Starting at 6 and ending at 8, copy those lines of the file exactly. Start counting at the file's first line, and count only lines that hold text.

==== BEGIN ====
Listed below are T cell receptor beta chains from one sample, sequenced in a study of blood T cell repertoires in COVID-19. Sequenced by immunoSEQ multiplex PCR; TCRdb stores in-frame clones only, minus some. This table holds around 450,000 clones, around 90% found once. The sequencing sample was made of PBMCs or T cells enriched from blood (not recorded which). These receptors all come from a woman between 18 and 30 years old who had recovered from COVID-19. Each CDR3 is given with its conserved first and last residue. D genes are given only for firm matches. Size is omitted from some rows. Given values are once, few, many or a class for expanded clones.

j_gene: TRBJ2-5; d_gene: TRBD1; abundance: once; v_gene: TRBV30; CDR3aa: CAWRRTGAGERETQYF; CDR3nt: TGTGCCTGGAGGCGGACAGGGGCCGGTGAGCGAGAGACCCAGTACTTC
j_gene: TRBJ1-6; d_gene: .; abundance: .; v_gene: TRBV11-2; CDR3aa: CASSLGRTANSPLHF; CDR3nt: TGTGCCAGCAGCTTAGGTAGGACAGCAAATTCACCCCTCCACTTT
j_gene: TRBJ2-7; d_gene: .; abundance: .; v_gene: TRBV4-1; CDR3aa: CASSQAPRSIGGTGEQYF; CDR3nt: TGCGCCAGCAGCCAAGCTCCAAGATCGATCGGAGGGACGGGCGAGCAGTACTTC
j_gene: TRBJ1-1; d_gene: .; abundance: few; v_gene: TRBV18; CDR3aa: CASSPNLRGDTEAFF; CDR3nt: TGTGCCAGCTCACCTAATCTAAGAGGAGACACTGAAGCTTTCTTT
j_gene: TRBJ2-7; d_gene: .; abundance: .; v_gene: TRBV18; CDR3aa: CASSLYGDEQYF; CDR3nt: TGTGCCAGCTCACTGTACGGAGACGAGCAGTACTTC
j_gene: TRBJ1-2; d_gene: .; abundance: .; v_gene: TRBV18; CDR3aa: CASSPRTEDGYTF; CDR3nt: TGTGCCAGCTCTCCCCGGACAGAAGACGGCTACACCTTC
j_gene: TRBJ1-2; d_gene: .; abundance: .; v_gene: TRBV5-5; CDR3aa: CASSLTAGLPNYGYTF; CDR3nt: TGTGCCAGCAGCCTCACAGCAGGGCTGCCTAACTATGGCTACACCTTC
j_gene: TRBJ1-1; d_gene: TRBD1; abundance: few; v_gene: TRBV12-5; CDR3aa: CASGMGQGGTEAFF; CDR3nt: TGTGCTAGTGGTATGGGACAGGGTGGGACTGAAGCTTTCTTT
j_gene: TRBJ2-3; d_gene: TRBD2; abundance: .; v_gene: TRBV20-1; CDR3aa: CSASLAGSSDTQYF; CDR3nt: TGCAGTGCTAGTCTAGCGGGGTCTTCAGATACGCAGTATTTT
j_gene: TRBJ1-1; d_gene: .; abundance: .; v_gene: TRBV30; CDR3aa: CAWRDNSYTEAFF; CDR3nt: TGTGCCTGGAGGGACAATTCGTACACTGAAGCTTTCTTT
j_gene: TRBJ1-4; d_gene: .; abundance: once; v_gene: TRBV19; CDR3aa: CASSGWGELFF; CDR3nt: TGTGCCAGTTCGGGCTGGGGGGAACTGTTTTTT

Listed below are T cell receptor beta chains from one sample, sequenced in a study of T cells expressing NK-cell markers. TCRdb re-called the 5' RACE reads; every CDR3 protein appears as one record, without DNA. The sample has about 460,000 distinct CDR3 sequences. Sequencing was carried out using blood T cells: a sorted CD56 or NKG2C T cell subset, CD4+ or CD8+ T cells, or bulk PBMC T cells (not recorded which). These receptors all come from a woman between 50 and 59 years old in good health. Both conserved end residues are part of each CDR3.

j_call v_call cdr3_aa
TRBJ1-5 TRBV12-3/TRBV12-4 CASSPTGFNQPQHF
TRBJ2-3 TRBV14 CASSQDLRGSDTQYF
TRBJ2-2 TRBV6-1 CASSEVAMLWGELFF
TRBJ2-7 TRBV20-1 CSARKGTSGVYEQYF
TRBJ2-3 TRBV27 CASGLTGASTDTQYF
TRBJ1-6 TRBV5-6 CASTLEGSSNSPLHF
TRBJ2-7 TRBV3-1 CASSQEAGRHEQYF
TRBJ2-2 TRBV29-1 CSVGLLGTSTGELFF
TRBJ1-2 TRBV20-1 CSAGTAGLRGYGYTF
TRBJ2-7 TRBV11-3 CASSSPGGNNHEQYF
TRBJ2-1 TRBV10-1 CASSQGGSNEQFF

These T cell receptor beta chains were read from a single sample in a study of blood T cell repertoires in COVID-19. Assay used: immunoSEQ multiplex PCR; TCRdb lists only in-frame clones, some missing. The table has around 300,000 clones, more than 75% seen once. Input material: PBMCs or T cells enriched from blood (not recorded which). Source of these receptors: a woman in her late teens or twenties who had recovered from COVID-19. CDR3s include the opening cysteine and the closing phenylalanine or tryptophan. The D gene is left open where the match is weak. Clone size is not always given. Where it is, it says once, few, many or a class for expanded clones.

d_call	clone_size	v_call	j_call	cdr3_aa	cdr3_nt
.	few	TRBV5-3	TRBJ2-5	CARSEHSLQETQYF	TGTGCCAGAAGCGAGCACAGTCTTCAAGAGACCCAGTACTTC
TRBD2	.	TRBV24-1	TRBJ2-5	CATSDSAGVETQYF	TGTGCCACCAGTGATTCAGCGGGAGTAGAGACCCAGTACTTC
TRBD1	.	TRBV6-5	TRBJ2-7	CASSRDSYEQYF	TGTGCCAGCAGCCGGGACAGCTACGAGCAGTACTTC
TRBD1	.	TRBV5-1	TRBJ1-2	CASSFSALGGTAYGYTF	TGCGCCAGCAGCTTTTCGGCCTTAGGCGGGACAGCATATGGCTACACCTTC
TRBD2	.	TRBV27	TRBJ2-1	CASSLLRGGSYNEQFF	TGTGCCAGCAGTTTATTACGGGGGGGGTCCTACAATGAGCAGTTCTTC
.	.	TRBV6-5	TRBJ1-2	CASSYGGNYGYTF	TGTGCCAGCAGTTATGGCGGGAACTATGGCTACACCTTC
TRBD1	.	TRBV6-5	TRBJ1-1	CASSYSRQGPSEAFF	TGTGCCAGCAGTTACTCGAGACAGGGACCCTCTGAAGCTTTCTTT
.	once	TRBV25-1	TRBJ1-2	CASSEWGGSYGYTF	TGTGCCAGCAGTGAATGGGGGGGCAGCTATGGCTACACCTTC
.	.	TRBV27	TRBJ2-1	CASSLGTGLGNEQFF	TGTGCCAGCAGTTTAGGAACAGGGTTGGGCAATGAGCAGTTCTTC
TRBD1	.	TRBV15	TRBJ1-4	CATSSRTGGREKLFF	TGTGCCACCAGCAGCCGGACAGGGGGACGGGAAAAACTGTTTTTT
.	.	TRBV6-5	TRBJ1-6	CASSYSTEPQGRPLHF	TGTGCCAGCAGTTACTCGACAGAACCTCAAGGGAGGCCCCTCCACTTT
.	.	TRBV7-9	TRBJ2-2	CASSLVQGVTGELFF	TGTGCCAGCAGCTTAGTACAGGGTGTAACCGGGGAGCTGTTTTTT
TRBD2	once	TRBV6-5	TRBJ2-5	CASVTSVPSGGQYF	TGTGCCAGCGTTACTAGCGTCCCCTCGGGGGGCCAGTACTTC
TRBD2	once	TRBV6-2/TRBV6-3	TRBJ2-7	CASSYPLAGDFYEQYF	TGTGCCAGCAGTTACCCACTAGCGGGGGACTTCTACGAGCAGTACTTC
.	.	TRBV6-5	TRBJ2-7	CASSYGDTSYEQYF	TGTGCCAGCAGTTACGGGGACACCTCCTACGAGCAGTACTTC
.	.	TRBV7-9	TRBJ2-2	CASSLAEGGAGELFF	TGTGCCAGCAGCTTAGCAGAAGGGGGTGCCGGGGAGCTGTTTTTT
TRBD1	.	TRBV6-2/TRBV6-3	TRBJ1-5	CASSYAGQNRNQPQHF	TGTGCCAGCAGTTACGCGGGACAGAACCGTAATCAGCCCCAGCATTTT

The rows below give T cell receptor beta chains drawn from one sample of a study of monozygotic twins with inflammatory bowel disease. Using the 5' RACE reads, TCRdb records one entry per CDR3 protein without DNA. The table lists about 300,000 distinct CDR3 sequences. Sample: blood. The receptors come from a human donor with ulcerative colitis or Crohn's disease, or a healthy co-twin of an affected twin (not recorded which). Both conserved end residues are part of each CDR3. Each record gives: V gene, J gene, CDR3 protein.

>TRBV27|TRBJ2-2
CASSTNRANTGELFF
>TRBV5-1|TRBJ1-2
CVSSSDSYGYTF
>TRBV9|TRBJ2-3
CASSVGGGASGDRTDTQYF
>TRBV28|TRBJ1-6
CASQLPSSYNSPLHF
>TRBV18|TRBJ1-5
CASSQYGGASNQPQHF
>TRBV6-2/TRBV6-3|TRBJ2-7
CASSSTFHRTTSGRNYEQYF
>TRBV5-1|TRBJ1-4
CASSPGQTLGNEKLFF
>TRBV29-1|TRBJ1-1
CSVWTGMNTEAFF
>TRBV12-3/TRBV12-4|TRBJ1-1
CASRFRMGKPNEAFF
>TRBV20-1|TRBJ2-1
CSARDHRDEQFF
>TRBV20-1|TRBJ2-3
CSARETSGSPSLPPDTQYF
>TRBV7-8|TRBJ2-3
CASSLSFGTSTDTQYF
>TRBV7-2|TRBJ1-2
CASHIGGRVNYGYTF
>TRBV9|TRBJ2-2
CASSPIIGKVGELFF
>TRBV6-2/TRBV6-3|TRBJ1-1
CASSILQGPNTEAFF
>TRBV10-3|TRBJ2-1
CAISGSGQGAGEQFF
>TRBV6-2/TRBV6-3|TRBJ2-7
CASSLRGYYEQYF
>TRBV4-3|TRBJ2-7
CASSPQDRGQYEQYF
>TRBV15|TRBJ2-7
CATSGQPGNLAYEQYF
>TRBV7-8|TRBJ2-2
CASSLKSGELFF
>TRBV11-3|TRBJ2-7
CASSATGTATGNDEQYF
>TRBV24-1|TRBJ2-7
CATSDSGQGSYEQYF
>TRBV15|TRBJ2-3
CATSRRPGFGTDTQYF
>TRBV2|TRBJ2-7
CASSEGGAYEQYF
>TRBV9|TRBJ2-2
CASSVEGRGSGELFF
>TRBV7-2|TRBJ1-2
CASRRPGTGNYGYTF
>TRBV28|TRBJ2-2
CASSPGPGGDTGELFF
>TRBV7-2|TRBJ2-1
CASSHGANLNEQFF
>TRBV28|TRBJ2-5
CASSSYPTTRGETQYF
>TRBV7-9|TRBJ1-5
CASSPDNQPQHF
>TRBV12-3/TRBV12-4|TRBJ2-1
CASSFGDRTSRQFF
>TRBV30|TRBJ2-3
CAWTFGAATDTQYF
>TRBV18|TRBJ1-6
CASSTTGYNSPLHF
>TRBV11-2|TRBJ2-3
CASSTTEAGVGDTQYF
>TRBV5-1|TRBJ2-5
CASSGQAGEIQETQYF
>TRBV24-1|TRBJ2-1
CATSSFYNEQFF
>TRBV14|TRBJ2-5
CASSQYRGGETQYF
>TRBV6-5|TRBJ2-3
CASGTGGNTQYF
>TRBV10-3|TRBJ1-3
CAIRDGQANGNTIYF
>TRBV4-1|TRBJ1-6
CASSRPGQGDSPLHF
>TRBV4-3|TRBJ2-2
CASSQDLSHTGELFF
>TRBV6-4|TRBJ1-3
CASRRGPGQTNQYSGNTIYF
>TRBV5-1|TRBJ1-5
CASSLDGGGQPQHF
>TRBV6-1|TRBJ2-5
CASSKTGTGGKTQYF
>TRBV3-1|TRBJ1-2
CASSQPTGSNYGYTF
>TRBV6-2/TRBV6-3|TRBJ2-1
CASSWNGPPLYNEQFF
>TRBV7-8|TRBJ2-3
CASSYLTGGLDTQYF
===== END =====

j_gene: TRBJ2-7; d_gene: .; abundance: .; v_gene: TRBV18; CDR3aa: CASSLYGDEQYF; CDR3nt: TGTGCCAGCTCACTGTACGGAGACGAGCAGTACTTC
j_gene: TRBJ1-2; d_gene: .; abundance: .; v_gene: TRBV18; CDR3aa: CASSPRTEDGYTF; CDR3nt: TGTGCCAGCTCTCCCCGGACAGAAGACGGCTACACCTTC
j_gene: TRBJ1-2; d_gene: .; abundance: .; v_gene: TRBV5-5; CDR3aa: CASSLTAGLPNYGYTF; CDR3nt: TGTGCCAGCAGCCTCACAGCAGGGCTGCCTAACTATGGCTACACCTTC